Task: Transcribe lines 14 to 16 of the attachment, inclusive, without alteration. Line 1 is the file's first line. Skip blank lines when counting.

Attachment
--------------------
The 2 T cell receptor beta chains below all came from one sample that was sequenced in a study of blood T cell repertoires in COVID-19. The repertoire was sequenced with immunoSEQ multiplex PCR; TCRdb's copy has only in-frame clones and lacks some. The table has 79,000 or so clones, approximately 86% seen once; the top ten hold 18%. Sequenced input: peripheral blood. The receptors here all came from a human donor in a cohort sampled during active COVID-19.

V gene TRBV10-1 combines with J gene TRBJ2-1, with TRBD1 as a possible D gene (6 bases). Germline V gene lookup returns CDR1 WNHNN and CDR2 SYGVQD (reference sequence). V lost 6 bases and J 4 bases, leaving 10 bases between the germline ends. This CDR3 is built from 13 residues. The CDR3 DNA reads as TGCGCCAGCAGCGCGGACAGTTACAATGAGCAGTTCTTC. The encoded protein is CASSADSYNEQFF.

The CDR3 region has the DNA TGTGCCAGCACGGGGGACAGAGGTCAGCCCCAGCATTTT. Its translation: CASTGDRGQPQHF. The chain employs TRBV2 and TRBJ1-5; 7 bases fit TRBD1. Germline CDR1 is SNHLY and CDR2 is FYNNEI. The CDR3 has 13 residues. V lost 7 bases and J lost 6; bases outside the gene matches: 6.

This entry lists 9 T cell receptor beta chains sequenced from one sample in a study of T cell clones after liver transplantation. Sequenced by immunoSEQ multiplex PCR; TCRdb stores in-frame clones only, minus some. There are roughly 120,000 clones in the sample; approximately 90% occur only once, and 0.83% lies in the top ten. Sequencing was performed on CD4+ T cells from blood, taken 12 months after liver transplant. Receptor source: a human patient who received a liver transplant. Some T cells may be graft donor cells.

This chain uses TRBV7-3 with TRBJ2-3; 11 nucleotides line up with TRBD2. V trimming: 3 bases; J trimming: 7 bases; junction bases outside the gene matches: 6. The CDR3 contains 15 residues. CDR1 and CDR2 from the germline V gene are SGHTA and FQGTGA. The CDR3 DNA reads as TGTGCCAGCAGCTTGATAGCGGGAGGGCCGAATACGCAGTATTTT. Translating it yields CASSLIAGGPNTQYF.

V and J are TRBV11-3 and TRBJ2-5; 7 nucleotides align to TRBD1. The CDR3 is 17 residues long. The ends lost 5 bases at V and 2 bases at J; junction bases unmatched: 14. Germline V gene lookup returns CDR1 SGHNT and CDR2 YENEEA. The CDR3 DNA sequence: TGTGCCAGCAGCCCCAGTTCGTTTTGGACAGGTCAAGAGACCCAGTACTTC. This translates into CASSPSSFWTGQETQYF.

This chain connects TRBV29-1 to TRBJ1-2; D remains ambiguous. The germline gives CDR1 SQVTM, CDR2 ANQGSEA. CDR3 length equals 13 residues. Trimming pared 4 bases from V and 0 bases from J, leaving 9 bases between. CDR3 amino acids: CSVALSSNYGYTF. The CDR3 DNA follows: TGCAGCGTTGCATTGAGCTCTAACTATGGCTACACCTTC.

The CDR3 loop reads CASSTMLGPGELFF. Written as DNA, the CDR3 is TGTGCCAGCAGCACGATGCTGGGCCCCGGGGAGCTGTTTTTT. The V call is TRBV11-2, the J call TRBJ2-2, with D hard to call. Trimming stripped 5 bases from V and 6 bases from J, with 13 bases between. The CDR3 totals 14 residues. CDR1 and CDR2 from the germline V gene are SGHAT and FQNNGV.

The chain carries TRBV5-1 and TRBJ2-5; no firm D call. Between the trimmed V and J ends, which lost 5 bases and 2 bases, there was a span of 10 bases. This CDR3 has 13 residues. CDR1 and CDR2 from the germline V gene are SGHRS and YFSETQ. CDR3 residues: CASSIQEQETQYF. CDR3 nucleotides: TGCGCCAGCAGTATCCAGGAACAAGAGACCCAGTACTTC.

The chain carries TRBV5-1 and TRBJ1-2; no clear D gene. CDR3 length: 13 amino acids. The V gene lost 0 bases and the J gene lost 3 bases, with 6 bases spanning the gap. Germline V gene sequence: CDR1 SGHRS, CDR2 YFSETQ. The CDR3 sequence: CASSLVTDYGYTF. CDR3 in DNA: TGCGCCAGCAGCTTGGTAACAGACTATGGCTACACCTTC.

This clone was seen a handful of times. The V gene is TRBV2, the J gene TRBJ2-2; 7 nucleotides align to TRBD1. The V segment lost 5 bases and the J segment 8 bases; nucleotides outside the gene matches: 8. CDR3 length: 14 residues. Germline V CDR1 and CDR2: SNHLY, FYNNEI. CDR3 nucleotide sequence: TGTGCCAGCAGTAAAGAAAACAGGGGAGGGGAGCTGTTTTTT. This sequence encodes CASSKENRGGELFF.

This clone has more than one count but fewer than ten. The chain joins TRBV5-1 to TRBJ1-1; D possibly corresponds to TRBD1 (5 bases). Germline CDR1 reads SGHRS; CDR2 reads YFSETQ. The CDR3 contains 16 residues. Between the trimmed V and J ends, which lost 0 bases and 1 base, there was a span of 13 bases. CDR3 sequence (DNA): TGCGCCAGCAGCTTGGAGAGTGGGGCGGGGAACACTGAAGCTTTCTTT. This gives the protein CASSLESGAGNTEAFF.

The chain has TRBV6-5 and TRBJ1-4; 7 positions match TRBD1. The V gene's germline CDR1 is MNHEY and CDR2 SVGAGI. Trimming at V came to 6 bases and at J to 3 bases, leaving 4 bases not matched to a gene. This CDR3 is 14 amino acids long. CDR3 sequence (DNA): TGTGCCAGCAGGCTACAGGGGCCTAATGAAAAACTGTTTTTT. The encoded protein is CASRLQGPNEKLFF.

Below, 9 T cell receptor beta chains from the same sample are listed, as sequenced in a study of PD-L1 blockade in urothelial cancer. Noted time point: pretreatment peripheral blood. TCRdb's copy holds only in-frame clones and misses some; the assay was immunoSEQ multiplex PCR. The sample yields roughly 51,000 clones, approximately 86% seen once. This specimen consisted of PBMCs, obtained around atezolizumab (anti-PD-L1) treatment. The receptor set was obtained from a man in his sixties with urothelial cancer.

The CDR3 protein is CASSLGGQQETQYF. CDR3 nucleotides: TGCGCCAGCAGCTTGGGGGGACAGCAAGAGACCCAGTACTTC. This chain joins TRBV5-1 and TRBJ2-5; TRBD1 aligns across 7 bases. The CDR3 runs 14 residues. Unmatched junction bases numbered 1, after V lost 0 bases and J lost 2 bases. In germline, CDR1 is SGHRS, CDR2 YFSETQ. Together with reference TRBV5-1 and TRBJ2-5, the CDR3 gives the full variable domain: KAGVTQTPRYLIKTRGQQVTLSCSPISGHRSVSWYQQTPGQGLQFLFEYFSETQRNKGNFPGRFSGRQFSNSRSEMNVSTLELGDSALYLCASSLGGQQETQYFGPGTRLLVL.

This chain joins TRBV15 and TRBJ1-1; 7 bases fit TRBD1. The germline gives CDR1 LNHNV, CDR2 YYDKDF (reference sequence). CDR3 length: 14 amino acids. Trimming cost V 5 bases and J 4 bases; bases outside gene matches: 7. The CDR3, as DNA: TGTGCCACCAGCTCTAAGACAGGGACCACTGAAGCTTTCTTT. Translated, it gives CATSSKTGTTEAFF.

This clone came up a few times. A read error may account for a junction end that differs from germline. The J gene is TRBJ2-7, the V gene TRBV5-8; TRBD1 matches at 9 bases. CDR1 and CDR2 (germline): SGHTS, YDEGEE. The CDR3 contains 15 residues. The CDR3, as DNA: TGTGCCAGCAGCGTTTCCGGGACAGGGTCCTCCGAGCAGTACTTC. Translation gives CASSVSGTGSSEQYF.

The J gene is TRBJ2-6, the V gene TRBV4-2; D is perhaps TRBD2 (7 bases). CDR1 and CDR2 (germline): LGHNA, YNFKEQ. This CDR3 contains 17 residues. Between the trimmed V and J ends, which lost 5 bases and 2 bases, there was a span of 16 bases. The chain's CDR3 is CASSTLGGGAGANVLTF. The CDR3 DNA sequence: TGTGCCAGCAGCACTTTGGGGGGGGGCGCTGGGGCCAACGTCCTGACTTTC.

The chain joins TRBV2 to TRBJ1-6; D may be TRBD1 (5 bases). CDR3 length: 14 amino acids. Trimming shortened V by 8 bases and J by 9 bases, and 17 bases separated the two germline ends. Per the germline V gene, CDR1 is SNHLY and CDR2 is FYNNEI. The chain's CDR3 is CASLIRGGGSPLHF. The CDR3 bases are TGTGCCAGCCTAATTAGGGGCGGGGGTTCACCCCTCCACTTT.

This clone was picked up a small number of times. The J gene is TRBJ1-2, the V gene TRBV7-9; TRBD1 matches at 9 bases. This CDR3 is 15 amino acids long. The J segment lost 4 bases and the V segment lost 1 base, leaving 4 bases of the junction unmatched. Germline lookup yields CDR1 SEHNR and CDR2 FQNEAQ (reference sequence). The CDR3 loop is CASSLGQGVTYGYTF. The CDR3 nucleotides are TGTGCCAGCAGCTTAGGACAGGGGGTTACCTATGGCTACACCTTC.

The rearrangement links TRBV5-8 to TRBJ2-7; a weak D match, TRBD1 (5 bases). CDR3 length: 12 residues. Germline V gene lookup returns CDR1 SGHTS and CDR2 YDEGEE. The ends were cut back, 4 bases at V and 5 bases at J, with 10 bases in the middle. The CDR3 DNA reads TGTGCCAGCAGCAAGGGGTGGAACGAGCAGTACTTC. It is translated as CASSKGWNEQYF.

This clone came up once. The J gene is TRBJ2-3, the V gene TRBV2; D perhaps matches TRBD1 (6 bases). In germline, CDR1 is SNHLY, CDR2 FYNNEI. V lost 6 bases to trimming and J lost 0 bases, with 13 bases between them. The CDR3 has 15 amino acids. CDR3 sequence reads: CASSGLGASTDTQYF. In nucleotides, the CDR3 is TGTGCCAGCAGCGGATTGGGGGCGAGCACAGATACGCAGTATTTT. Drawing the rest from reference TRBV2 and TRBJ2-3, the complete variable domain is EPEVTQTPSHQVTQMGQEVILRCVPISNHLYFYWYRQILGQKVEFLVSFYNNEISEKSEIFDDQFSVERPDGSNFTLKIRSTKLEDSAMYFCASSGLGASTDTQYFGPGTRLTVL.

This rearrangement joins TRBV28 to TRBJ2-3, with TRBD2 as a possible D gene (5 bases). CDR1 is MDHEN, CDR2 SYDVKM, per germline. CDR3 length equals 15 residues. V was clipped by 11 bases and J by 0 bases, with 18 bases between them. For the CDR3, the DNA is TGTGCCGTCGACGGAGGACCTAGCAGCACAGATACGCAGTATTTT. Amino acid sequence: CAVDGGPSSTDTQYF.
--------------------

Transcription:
Below, 9 T cell receptor beta chains from the same sample are listed, as sequenced in a study of PD-L1 blockade in urothelial cancer. Noted time point: pretreatment peripheral blood. TCRdb's copy holds only in-frame clones and misses some; the assay was immunoSEQ multiplex PCR. The sample yields roughly 51,000 clones, approximately 86% seen once. This specimen consisted of PBMCs, obtained around atezolizumab (anti-PD-L1) treatment. The receptor set was obtained from a man in his sixties with urothelial cancer.

The CDR3 protein is CASSLGGQQETQYF. CDR3 nucleotides: TGCGCCAGCAGCTTGGGGGGACAGCAAGAGACCCAGTACTTC. This chain joins TRBV5-1 and TRBJ2-5; TRBD1 aligns across 7 bases. The CDR3 runs 14 residues. Unmatched junction bases numbered 1, after V lost 0 bases and J lost 2 bases. In germline, CDR1 is SGHRS, CDR2 YFSETQ. Together with reference TRBV5-1 and TRBJ2-5, the CDR3 gives the full variable domain: KAGVTQTPRYLIKTRGQQVTLSCSPISGHRSVSWYQQTPGQGLQFLFEYFSETQRNKGNFPGRFSGRQFSNSRSEMNVSTLELGDSALYLCASSLGGQQETQYFGPGTRLLVL.

This chain joins TRBV15 and TRBJ1-1; 7 bases fit TRBD1. The germline gives CDR1 LNHNV, CDR2 YYDKDF (reference sequence). CDR3 length: 14 amino acids. Trimming cost V 5 bases and J 4 bases; bases outside gene matches: 7. The CDR3, as DNA: TGTGCCACCAGCTCTAAGACAGGGACCACTGAAGCTTTCTTT. Translated, it gives CATSSKTGTTEAFF.